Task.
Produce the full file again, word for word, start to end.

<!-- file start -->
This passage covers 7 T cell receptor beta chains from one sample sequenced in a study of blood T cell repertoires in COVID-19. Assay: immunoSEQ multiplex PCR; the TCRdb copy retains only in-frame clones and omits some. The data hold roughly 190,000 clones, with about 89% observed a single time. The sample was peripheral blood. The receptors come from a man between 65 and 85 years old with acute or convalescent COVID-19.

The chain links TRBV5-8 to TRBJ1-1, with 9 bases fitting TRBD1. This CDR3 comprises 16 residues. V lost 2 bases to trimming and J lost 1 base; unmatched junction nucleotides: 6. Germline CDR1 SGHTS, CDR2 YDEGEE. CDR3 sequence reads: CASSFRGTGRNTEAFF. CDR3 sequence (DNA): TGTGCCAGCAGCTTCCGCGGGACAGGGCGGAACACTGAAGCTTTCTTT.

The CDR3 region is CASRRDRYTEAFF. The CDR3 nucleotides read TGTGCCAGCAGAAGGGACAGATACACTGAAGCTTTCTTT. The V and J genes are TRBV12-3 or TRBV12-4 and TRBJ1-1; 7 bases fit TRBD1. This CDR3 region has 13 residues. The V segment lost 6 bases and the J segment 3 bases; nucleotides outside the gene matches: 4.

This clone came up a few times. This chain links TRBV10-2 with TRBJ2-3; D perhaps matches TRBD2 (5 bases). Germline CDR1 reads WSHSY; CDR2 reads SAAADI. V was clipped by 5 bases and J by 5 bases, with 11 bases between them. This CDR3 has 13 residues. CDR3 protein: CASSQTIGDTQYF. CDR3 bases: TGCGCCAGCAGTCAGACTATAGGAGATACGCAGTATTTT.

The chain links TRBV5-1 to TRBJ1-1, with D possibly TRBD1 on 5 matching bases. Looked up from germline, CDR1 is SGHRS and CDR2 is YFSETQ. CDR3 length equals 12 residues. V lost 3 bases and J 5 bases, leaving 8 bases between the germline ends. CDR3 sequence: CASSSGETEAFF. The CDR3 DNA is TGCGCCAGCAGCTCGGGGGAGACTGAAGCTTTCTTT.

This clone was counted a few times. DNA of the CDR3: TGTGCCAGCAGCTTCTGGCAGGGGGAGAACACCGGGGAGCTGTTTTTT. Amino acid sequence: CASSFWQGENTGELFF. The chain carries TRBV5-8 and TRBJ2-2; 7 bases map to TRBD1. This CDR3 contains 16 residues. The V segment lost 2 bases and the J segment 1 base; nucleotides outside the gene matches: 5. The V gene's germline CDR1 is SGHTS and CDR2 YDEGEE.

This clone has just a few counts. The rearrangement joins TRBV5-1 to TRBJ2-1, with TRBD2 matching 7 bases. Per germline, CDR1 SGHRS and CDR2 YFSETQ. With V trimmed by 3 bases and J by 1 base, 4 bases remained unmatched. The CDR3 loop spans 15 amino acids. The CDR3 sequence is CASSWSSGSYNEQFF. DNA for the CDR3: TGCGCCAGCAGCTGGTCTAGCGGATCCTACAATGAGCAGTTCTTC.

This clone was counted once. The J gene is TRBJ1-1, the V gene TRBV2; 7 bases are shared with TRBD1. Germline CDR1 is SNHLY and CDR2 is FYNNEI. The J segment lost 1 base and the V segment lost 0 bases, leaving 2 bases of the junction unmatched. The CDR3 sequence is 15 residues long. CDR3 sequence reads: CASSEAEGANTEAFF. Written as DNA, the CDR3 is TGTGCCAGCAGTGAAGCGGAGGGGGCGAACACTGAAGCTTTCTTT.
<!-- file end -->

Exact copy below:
This passage covers 7 T cell receptor beta chains from one sample sequenced in a study of blood T cell repertoires in COVID-19. Assay: immunoSEQ multiplex PCR; the TCRdb copy retains only in-frame clones and omits some. The data hold roughly 190,000 clones, with about 89% observed a single time. The sample was peripheral blood. The receptors come from a man between 65 and 85 years old with acute or convalescent COVID-19.

The chain links TRBV5-8 to TRBJ1-1, with 9 bases fitting TRBD1. This CDR3 comprises 16 residues. V lost 2 bases to trimming and J lost 1 base; unmatched junction nucleotides: 6. Germline CDR1 SGHTS, CDR2 YDEGEE. CDR3 sequence reads: CASSFRGTGRNTEAFF. CDR3 sequence (DNA): TGTGCCAGCAGCTTCCGCGGGACAGGGCGGAACACTGAAGCTTTCTTT.

The CDR3 region is CASRRDRYTEAFF. The CDR3 nucleotides read TGTGCCAGCAGAAGGGACAGATACACTGAAGCTTTCTTT. The V and J genes are TRBV12-3 or TRBV12-4 and TRBJ1-1; 7 bases fit TRBD1. This CDR3 region has 13 residues. The V segment lost 6 bases and the J segment 3 bases; nucleotides outside the gene matches: 4.

This clone came up a few times. This chain links TRBV10-2 with TRBJ2-3; D perhaps matches TRBD2 (5 bases). Germline CDR1 reads WSHSY; CDR2 reads SAAADI. V was clipped by 5 bases and J by 5 bases, with 11 bases between them. This CDR3 has 13 residues. CDR3 protein: CASSQTIGDTQYF. CDR3 bases: TGCGCCAGCAGTCAGACTATAGGAGATACGCAGTATTTT.

The chain links TRBV5-1 to TRBJ1-1, with D possibly TRBD1 on 5 matching bases. Looked up from germline, CDR1 is SGHRS and CDR2 is YFSETQ. CDR3 length equals 12 residues. V lost 3 bases and J 5 bases, leaving 8 bases between the germline ends. CDR3 sequence: CASSSGETEAFF. The CDR3 DNA is TGCGCCAGCAGCTCGGGGGAGACTGAAGCTTTCTTT.

This clone was counted a few times. DNA of the CDR3: TGTGCCAGCAGCTTCTGGCAGGGGGAGAACACCGGGGAGCTGTTTTTT. Amino acid sequence: CASSFWQGENTGELFF. The chain carries TRBV5-8 and TRBJ2-2; 7 bases map to TRBD1. This CDR3 contains 16 residues. The V segment lost 2 bases and the J segment 1 base; nucleotides outside the gene matches: 5. The V gene's germline CDR1 is SGHTS and CDR2 YDEGEE.

This clone has just a few counts. The rearrangement joins TRBV5-1 to TRBJ2-1, with TRBD2 matching 7 bases. Per germline, CDR1 SGHRS and CDR2 YFSETQ. With V trimmed by 3 bases and J by 1 base, 4 bases remained unmatched. The CDR3 loop spans 15 amino acids. The CDR3 sequence is CASSWSSGSYNEQFF. DNA for the CDR3: TGCGCCAGCAGCTGGTCTAGCGGATCCTACAATGAGCAGTTCTTC.

This clone was counted once. The J gene is TRBJ1-1, the V gene TRBV2; 7 bases are shared with TRBD1. Germline CDR1 is SNHLY and CDR2 is FYNNEI. The J segment lost 1 base and the V segment lost 0 bases, leaving 2 bases of the junction unmatched. The CDR3 sequence is 15 residues long. CDR3 sequence reads: CASSEAEGANTEAFF. Written as DNA, the CDR3 is TGTGCCAGCAGTGAAGCGGAGGGGGCGAACACTGAAGCTTTCTTT.